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Dangerous decline in biodiversity

Dangerous decline in biodiversity

A recent report from the UN’s Intergovernmental Science-Policy Platform on Biodiversity and Ecosystem Services (IPBES) concludes that nature is declining globally at rates unprecedented in human history and the rate of species extinctions is accelerating, with grave impacts on people around the world now likely[1].

The report concludes that it is not too late to make a difference, but only if we start now at every level from local to global. Transformative change – a fundamental, system-wide reorganisation across technological, economic and social factors – is needed to conserve nature.

Compiled by 145 expert authors from 50 countries over the past three years, with inputs from another 310 contributing authors, the report assesses changes over the past five decades, providing a comprehensive picture of the relationship between economic development pathways and their impacts on nature. It also offers a range of possible scenarios for the coming decades.

The report also presents a wide range of illustrative actions for sustainability and pathways for achieving them across and between sectors, such as agriculture, forestry, marine systems, freshwater systems, urban areas, energy, finance etc. It highlights the importance of adopting integrated management and cross-sectoral approaches that take into account the trade-offs of food and energy production, infrastructure, freshwater and coastal management as well as biodiversity conservation.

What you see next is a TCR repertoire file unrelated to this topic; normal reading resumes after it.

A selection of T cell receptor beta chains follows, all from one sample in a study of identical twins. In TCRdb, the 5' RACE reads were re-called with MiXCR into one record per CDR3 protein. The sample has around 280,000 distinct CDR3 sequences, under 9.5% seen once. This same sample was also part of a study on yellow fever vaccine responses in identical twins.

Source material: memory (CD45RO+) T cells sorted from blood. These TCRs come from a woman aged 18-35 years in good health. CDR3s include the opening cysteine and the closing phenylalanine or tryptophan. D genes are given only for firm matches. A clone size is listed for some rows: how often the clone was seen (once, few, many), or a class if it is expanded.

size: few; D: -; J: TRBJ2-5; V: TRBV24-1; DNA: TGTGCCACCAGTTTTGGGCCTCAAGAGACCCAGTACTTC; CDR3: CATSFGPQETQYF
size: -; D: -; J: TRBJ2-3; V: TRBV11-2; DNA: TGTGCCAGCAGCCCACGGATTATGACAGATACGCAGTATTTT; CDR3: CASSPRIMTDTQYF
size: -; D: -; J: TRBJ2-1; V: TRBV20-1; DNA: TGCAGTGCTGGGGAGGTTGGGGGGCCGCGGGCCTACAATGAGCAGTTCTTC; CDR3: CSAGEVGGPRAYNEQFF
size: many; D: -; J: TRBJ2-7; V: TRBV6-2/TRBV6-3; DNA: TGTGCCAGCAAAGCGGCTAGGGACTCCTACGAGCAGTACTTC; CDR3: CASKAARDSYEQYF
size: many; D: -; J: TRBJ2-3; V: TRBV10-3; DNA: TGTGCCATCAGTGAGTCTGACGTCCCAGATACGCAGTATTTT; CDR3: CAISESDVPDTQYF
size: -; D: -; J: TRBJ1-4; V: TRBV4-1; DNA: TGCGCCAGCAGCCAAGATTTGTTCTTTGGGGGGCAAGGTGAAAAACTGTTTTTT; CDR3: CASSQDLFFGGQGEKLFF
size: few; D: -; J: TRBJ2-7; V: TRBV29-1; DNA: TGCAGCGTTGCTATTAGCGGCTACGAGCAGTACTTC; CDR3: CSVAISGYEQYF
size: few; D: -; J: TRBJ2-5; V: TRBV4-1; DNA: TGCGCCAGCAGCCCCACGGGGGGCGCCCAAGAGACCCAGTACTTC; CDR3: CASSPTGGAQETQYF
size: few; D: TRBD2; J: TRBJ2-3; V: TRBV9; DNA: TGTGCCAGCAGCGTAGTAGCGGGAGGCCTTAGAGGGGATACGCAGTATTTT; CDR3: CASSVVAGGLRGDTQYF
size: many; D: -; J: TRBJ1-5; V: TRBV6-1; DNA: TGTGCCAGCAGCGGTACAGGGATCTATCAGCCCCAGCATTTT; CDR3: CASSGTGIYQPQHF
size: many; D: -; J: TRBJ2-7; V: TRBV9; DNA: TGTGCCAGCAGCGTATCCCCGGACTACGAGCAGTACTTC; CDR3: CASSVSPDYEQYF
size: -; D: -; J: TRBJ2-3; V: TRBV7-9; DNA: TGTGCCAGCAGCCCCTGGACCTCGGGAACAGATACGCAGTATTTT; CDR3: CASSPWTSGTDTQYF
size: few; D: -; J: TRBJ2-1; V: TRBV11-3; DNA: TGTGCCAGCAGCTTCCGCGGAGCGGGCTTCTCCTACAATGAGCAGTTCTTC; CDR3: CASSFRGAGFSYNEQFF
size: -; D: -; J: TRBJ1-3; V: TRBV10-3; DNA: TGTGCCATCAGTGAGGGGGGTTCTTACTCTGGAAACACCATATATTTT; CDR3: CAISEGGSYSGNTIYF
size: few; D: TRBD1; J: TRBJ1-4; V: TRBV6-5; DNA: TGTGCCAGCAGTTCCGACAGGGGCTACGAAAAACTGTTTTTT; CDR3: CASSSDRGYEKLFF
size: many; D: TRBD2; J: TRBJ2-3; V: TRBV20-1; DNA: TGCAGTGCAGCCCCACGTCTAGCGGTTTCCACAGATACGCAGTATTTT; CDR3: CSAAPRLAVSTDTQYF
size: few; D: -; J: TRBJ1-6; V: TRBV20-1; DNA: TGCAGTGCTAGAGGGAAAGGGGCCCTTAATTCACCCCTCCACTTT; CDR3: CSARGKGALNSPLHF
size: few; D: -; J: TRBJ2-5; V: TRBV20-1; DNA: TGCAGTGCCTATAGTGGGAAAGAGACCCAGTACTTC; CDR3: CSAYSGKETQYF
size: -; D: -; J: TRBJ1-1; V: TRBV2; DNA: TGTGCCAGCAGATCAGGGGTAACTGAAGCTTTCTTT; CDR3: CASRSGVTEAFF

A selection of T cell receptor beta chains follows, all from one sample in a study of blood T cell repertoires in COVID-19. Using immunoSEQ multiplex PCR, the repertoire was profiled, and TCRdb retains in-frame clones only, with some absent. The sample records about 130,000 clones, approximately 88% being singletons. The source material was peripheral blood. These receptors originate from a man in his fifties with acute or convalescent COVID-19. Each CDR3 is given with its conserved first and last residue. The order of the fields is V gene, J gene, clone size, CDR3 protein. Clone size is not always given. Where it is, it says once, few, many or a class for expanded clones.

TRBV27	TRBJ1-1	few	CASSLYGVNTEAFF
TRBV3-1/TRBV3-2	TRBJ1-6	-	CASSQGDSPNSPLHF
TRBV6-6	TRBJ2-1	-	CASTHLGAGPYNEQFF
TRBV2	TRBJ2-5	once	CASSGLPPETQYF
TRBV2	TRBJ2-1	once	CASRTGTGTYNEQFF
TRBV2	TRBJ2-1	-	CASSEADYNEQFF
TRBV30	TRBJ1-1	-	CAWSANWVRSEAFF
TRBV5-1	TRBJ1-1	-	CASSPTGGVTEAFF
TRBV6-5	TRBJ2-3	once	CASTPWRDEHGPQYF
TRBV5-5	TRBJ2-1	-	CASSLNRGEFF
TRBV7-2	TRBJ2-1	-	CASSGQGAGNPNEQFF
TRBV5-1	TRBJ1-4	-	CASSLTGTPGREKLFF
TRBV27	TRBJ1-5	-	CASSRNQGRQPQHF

The pace of agricultural expansion into intact ecosystems has varied from country to country. Losses of intact ecosystems have occurred primarily in the tropics, home to the highest levels of biodiversity on the planet. For example, 100 million hectares of tropical forest were lost from 1980 to 2000, mainly due to cattle ranching in Latin America (about 42 million hectares) and plantations in South-East Asia (about 7.5 million hectares, of which 80% is for palm oil, used mostly in food, cosmetics, cleaning products and fuel).

In agriculture, the report emphasises promoting good agricultural and agroecological practices, multifunctional landscape planning (which simultaneously provides food security, livelihood opportunities, maintenance of species and ecological functions) and cross-sectoral integrated management. It also points to the need for deeper engagement of all actors throughout the food system (including producers, the public sector, civil society and consumers) and adoption of approaches that empower consumers and producers through market transparency, improved distribution and localisation (that revitalises local economies) as well as reformed supply chains and reduced food waste.

In marine systems, the report recommends an ecosystem-based approach to fisheries management is required in conjunction with spatial planning, effective quotas and marine protected areas. Freshwater systems need more inclusive water governance, better integration of water resource management and landscape planning and improved practices to reduce soil erosion, sedimentation and pollution run-off.



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